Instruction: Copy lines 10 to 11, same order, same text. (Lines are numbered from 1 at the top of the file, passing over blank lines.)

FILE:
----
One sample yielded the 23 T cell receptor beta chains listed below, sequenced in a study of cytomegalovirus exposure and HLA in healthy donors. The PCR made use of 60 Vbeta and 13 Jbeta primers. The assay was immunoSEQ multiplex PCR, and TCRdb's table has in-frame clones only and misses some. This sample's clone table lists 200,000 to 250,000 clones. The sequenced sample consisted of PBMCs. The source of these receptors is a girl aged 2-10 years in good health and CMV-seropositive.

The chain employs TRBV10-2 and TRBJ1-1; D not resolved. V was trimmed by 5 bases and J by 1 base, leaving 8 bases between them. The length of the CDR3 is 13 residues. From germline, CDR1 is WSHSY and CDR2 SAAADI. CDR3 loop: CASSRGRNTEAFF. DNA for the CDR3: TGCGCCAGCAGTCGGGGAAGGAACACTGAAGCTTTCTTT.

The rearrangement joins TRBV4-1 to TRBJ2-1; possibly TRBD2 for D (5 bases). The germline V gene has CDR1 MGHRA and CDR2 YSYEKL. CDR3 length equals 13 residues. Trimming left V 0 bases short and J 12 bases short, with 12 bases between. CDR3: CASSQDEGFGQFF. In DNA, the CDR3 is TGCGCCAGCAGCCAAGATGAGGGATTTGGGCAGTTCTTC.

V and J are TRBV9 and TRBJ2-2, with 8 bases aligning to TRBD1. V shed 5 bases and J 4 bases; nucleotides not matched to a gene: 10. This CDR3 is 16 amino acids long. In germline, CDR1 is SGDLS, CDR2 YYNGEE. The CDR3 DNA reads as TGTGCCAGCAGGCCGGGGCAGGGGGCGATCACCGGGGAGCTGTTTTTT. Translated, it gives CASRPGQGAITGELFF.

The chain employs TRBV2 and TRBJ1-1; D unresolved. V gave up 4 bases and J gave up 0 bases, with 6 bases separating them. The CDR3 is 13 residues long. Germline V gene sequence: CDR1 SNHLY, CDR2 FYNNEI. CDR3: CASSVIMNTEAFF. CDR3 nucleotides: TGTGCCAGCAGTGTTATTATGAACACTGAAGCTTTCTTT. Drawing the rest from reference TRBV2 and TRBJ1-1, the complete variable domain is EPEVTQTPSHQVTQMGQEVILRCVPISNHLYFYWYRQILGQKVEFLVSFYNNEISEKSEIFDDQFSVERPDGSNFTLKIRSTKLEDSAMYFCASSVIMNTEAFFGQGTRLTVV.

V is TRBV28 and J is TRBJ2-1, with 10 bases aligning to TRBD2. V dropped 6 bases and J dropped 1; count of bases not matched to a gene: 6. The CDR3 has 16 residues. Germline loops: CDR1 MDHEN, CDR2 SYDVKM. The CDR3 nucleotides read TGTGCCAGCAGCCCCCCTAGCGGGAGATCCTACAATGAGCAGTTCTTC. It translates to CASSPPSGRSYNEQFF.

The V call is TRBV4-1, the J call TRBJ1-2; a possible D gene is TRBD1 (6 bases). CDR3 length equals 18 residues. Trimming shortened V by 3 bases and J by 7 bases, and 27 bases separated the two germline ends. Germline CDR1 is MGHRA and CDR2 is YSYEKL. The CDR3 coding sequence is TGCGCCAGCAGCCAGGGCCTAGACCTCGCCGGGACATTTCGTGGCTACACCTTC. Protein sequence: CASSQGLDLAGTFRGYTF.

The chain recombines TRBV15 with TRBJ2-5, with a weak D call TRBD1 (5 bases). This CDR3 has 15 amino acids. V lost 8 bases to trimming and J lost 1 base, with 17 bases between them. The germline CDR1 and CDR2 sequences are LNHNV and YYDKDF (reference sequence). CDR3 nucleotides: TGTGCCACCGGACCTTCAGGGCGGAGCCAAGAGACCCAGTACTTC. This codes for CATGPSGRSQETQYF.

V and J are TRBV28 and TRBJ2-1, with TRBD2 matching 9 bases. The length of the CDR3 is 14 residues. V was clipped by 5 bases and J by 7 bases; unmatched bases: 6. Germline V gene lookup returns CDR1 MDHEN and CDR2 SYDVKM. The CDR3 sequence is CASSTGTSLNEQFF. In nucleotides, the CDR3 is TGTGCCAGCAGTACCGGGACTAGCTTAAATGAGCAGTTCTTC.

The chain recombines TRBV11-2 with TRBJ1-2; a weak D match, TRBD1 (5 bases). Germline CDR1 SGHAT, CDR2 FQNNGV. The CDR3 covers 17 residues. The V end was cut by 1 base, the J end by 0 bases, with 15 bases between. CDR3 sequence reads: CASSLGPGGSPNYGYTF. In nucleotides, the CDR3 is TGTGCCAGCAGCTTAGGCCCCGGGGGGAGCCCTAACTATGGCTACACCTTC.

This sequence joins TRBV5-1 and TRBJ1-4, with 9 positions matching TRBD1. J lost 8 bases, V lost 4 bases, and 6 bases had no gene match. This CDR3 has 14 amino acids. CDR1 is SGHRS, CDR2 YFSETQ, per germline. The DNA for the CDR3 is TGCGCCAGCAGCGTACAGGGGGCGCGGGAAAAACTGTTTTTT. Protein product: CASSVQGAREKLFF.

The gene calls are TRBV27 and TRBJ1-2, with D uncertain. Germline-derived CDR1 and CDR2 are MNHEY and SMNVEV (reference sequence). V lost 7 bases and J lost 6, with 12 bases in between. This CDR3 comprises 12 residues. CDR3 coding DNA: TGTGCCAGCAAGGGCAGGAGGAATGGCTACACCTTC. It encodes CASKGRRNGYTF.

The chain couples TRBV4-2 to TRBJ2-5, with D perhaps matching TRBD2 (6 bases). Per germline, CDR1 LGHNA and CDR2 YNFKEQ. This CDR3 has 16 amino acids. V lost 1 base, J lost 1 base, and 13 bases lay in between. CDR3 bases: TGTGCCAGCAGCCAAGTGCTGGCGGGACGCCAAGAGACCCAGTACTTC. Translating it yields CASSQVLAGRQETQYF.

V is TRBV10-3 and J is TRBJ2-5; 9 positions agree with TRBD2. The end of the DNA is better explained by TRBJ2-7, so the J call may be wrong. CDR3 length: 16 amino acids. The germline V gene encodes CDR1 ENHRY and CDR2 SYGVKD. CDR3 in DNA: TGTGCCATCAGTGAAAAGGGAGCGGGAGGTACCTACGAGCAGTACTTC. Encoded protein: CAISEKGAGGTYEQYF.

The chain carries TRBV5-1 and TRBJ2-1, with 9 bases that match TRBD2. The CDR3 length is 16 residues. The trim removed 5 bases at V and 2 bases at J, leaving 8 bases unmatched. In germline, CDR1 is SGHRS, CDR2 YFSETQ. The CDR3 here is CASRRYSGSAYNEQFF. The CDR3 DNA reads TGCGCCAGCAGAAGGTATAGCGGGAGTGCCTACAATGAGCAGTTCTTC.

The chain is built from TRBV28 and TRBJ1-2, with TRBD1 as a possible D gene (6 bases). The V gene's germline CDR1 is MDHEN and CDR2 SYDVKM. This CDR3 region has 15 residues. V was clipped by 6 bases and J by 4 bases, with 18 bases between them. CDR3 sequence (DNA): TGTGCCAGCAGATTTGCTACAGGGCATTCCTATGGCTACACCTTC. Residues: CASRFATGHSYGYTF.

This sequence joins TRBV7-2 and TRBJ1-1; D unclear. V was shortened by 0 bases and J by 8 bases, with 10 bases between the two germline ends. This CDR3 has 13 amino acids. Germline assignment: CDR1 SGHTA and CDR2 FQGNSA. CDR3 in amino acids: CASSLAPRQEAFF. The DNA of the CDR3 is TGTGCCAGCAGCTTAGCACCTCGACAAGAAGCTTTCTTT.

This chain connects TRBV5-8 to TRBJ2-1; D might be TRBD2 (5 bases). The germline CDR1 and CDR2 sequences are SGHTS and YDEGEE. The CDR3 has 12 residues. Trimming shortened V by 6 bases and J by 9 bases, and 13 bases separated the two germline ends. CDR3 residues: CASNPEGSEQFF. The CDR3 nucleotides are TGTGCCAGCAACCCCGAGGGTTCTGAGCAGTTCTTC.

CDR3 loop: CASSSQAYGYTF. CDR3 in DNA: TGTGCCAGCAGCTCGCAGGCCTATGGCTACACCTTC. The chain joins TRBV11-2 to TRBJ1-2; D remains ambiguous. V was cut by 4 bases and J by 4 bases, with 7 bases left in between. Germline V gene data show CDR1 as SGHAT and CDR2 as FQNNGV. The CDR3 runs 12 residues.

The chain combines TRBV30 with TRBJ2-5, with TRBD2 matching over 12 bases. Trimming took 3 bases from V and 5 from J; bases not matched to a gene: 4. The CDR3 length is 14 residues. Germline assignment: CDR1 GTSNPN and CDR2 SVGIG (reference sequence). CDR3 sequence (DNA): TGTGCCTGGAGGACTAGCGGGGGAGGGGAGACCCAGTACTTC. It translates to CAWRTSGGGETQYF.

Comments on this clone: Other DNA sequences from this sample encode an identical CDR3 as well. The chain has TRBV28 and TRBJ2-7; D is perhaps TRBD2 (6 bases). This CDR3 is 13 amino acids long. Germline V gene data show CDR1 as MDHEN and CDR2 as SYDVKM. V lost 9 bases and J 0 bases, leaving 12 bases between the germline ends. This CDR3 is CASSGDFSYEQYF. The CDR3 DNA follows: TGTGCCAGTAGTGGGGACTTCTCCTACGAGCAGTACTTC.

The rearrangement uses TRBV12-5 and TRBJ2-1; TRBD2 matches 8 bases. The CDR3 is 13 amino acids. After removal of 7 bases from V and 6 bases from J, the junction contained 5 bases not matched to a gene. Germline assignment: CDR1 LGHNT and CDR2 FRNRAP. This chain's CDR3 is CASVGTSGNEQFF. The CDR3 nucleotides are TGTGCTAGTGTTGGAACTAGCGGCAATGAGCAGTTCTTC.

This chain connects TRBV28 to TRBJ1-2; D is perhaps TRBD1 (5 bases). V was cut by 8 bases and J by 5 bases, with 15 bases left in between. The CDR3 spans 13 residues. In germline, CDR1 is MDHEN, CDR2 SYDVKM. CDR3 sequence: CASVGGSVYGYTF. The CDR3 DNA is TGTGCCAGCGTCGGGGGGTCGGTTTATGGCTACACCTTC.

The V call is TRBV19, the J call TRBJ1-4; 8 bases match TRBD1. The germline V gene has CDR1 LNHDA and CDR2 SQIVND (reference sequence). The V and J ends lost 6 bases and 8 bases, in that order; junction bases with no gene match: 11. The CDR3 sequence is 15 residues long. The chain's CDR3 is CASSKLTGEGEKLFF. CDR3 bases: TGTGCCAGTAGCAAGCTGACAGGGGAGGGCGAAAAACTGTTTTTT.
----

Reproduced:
The chain recombines TRBV11-2 with TRBJ1-2; a weak D match, TRBD1 (5 bases). Germline CDR1 SGHAT, CDR2 FQNNGV. The CDR3 covers 17 residues. The V end was cut by 1 base, the J end by 0 bases, with 15 bases between. CDR3 sequence reads: CASSLGPGGSPNYGYTF. In nucleotides, the CDR3 is TGTGCCAGCAGCTTAGGCCCCGGGGGGAGCCCTAACTATGGCTACACCTTC.

This sequence joins TRBV5-1 and TRBJ1-4, with 9 positions matching TRBD1. J lost 8 bases, V lost 4 bases, and 6 bases had no gene match. This CDR3 has 14 amino acids. CDR1 is SGHRS, CDR2 YFSETQ, per germline. The DNA for the CDR3 is TGCGCCAGCAGCGTACAGGGGGCGCGGGAAAAACTGTTTTTT. Protein product: CASSVQGAREKLFF.